After a four-year ban on Homecoming, the annual tradition will see an official return in the fall.
Principal Daniel Woolf’s announcement on Dec. 11 was met with optimism from student leaders and alumni. The decision came after 16 months of planning between the University, the City and Kingston Police.
Discussions on bringing the event back began in Nov. 2011 after Queen’s Rector Nick Francis spear-headed a working group consisting of different stakeholders, such as student leaders, alumni and faculty members. “Obviously past years went in a direction that didn’t work out,” Francis, ArtSci ’13 said.
“When we first started brainstorming how we could bring it back, we focused on the roots and the essence of what Homecoming means and we built on that.”
This summer, an official planning committee was created to oversee programming and events should Homecoming make a return in the future.
It was decided that Homecoming will be split into two weekends — Oct. 4 and Oct. 19 — to deter mass crowds and unruly behavior.
The split will also give more opportunity to alumni to take part in Homecoming.
The first date will host events for reunion years ending in five, with the second hosting reunions ending in zero. A focus on alumni and student networking will also be featured during events.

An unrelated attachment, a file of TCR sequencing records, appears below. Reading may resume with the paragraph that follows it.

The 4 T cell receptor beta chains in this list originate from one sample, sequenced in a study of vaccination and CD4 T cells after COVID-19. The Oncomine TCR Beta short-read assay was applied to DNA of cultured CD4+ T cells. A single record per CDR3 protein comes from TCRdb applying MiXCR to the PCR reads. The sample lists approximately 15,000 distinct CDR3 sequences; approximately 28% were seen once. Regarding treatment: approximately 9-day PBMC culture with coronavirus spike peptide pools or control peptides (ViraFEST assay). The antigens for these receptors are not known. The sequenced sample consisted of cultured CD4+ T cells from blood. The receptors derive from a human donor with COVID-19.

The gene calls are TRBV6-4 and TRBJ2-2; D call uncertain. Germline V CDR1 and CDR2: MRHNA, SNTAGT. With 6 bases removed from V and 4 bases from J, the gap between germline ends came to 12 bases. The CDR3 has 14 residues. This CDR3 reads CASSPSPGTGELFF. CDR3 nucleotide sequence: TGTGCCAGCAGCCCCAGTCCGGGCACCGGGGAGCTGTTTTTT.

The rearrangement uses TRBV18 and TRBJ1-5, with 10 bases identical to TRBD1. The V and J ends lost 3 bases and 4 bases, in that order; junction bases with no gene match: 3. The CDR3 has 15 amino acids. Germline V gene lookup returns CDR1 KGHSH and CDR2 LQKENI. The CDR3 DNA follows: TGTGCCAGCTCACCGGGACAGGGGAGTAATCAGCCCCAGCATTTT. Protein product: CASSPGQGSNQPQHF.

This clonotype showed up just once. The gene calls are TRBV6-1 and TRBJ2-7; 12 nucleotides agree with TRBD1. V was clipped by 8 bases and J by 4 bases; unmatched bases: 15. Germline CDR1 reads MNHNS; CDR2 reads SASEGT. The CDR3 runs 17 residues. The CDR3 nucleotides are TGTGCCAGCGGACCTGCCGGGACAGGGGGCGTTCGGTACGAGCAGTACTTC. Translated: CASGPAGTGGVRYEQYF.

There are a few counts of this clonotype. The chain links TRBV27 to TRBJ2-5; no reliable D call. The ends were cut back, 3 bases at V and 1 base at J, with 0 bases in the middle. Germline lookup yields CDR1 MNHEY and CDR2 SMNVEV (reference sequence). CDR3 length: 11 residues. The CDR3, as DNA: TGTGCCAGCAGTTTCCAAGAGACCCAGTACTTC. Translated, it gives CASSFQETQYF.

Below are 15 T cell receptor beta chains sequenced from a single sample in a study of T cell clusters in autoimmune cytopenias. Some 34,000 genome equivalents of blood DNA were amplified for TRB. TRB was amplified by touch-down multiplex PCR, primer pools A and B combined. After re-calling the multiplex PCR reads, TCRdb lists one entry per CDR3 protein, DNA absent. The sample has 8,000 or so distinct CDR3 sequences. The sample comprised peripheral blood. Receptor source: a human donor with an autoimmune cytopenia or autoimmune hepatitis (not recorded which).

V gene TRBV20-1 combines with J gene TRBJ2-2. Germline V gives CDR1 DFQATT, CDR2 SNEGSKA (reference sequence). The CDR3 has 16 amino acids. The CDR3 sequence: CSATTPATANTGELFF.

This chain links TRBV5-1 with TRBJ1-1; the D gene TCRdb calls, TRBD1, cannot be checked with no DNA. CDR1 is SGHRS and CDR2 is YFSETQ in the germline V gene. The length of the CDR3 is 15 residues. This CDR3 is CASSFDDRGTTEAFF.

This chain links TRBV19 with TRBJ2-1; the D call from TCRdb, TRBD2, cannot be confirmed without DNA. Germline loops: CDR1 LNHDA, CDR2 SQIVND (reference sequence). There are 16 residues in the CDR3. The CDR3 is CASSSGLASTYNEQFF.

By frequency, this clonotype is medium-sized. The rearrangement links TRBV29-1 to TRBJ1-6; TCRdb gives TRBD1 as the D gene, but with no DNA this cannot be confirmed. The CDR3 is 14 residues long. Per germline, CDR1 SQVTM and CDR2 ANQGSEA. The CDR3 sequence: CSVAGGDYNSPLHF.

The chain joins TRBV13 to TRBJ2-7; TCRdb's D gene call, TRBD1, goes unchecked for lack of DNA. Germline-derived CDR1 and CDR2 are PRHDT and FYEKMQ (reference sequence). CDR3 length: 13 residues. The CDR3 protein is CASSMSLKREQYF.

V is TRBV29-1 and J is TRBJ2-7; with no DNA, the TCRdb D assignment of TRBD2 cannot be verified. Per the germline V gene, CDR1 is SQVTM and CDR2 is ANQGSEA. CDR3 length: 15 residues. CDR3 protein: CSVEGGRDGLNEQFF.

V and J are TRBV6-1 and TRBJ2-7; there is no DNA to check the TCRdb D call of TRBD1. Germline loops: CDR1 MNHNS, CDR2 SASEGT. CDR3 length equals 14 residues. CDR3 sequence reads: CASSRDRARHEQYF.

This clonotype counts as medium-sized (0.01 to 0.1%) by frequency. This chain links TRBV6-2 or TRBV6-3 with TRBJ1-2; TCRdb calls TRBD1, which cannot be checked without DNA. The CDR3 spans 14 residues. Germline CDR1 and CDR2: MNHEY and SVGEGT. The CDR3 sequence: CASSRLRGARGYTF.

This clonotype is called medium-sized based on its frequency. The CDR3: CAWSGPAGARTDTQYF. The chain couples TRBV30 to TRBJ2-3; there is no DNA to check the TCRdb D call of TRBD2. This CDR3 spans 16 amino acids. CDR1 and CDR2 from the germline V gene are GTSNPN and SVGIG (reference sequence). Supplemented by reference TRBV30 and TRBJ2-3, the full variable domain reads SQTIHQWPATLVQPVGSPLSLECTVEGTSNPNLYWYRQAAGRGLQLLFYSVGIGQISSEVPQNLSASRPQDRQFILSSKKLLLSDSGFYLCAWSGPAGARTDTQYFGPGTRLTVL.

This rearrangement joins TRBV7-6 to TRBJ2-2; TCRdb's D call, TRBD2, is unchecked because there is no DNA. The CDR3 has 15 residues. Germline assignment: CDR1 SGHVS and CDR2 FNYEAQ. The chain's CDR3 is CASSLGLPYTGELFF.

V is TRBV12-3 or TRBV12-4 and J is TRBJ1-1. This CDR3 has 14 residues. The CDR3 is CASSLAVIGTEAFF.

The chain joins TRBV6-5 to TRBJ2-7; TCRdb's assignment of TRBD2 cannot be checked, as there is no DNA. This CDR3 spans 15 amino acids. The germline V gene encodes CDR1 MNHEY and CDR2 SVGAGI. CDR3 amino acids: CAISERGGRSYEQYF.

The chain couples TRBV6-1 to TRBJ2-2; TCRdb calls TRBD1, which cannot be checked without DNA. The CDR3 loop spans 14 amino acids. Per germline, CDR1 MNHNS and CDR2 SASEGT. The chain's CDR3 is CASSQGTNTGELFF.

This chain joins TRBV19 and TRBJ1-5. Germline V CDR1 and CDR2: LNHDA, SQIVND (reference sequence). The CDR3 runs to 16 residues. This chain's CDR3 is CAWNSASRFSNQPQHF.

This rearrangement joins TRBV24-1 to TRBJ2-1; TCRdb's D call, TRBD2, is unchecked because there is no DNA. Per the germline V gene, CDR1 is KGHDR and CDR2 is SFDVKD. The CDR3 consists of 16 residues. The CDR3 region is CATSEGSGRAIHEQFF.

Though the planning committee has met twice since the announcement, any further details for the events are being kept private for the time being.
Principal Woolf told the Journal on Dec. 11 that he decided to reinstate Homecoming officially after good student behaviour last October.
Though he said the City hasn’t come forward with an official position on the return of Homecoming, Bill Glover, Kingston city councillor for the Sydenham District, said that the University has improved its relationship with the City considerably since 2008.
“There has been a sea of change in the University’s administration since Principal Hitchcock refused to acknowledge any ownership of the issue and that was a big contributor to the standoff,” he said.
“Principal Williams immediately took ownership and started active discussions with one-on-one groups and Woolf has carried that on.”
Principal Hitchcock served from 2004 to ’08, with Williams replacing her.
Glover said it’s important to be wary of the risks associated with a Queen’s Homecoming.
“I have no great expectations,” he said. “How it’s going to be depends on the way students treat it.”
Sara Colozza, ArtSci ’12, said that though she’s excited to return to Queen’s for the official event, she’s wary of student’s behavior and thinks splitting Homecoming into two weeks will be beneficial.
“It’s definitely not going to be as powerful as a traditional Homecoming because not everyone is going to be there,” she said.
“But because we’ve had so many issues with safety and respect, it’s probably for the best.”
All final editorial decisions are made by the Editor(s)-in-Chief and/or the Managing Editor. Authors should not be contacted, targeted, or harassed under any circumstances. If you have any grievances with this article, please direct your comments to email@example.com.